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Elderly parents

Advice/thoughts please: 79 year old Mum wants to move

37 replies

choixduroi · 28/02/2023 20:54

I live in Germany and my Mum is in the UK. She is very settled where she lives, has a lot of friends and does a lot of activities, e.g. music, creative writing. She has mobility problems but still drives and has short walks. She lives in a small house with stairs which she can manage. However she wants to move somewhere easier to manage. She doesn't want to move to Germany (did consider it during the pandemic and I wanted to look for a place here for her, but she now prefers to stay put which I do understand). She is generally in good health but gradually getting more doddery. I feel like she has at least 5 plus years before she would need more serious assistance. My Granny lived til 90 in the same town with carers, BUT she had 2 of her children in the same town popping in every few days and my Mum doesn't have that. Does it make sense for her to simply get a flat or bungalow in the town where she is, near shops etc, and then we worry further down the road about arranging a carer to come in if she needs it, or should I push her more towards a kind of sheltered housing/assisted living set up. From my research so far and info about places near her, such places look pretty dire and I wonder if a good carer would be better. I would be able to come over more often if she needed, but only every 4-6 weeks or so. I and the kids would also help her declutter and do the move. I do feel really guilty that I don't live nearer her, but have been 10 years here now, everything is here and not planning to move back to the UK. Sorry just realised this is very long but would you advise the bungalow/flat or something more 'assisted' from the start?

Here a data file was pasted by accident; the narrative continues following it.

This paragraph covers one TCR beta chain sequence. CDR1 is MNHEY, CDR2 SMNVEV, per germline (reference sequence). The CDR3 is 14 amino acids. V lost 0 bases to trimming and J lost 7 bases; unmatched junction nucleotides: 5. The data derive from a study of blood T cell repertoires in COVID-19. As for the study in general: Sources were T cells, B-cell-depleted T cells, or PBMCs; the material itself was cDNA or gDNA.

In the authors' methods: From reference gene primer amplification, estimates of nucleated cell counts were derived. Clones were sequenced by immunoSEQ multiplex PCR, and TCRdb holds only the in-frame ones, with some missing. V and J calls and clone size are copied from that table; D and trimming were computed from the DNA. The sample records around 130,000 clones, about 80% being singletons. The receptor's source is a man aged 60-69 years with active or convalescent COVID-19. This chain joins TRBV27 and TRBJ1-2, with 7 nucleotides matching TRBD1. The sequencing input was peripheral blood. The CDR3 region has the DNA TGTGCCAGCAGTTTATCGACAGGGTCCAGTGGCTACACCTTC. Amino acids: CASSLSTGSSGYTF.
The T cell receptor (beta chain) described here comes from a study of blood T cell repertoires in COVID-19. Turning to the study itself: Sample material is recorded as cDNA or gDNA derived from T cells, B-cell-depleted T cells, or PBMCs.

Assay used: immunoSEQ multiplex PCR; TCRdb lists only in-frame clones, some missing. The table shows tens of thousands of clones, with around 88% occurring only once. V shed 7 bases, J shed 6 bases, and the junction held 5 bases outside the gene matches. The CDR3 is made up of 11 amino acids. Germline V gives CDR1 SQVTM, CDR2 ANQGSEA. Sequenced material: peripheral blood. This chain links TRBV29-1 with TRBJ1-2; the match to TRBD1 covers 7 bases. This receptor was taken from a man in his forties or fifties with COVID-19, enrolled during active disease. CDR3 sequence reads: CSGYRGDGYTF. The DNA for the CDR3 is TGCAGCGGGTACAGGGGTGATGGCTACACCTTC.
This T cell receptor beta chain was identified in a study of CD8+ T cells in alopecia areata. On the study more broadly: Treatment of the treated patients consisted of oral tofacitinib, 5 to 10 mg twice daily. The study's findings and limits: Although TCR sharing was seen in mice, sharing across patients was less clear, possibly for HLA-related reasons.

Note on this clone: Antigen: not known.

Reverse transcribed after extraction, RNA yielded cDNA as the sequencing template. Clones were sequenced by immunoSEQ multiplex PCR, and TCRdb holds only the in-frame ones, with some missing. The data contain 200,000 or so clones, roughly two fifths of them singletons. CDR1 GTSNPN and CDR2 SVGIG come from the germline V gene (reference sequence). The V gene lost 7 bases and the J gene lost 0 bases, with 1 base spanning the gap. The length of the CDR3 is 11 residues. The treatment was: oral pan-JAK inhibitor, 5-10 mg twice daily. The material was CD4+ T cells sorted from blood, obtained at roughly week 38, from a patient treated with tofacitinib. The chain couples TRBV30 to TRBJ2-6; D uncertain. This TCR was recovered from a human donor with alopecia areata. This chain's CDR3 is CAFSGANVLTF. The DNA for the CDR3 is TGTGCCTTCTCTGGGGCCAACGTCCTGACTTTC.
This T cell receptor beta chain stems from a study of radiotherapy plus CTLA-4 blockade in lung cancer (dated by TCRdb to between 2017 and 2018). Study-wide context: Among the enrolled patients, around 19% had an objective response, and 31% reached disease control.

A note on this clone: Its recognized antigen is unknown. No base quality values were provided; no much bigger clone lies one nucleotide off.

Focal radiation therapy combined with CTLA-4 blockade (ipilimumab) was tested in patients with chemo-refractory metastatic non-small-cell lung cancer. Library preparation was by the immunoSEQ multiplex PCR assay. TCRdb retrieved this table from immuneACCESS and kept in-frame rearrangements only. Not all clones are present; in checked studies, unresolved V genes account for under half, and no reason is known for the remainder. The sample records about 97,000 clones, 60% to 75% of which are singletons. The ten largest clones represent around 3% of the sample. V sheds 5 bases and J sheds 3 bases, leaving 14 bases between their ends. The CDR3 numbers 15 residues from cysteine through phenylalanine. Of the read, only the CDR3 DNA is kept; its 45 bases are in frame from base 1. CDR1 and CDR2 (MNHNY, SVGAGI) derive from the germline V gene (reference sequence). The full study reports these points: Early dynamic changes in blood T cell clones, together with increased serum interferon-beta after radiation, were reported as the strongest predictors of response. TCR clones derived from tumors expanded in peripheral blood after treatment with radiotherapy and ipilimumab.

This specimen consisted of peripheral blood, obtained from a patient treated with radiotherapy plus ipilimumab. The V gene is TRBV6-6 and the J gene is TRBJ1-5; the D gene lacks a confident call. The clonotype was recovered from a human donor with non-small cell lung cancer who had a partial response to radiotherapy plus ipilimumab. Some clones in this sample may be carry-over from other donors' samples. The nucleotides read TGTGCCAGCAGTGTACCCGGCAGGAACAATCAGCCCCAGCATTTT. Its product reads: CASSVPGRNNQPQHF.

OP posts:

countrygirl99 · 28/02/2023 21:04

Are you looking at sheltered flats or residential homes?
There are a lot of sheltered housing flats that are very nice. DHs nan lived in one and made a lot of friends And there was a communal area for social engagement. But if you buy they can be hard to sell, you still have to pay high service charges until you do and unless you've been in a long time they are often sold at a loss as people prefer a shiny new one. If you rent from somewhere like McCarthy and Stone it's £££ (nearly £3k per month round here) and you still need to pay for carers if you need them. In some areas there are flaylts managed by charities or housing associations that are cheaper but they are more limited in supply.
If you get a normal flat or bungalow there's the risk of isolation as she or her friends get less mobile and you would need to manage care needs from a distance.
Basically there is no "right" answer, it all depends on her financial position, location and how good your crystal ball is.


choixduroi · 01/03/2023 06:35

Thanks @countrygirl99
If going that route, would be looking at sheltered flats, but there don't seem to be any in the area (and she is adamant about staying within quite a small area where she is now). I was looking at Seniors helping seniors and home care and was thinking it looked OK in terms of people coming in. As you say I guess there is no one right answer. It's a small town with a lot concentrated in the centre so I think she needs something even more central compared to now. It's a tricky one as she's extremely independent and fixed in her ways. She does have a partner who lives about 2 hours away but doesn't want to live together. Her house now is really impractical and hard to move around in and I think she would be more comfortable in a better laid out space, no stairs and smaller garden so maybe we first work towards that.

OP posts:

Augend23 · 01/03/2023 06:49

I think I would want to stay in the same area - having to make new friends etc at nearly 80 feels like it would be a bit of a nightmare to be honest. I think if you find somewhere with plenty of downstairs space/easy to access, but close by to all her friends and activities that would be the best option for now.


autienotnaughty · 01/03/2023 06:52

I'd do same area maybe a bungalow close to friends . You can alway arrange caters when the time is needed.


TeenDivided · 01/03/2023 06:53

Move locally to keep friends.
Have at least a 2 bed place so if wanted later a carer could live in.
If she wants to 'downsize' don't put her off, if you wait until it is needed it is too late.


Littlefaeries · 01/03/2023 06:55

Would your dm consider a ground floor flat?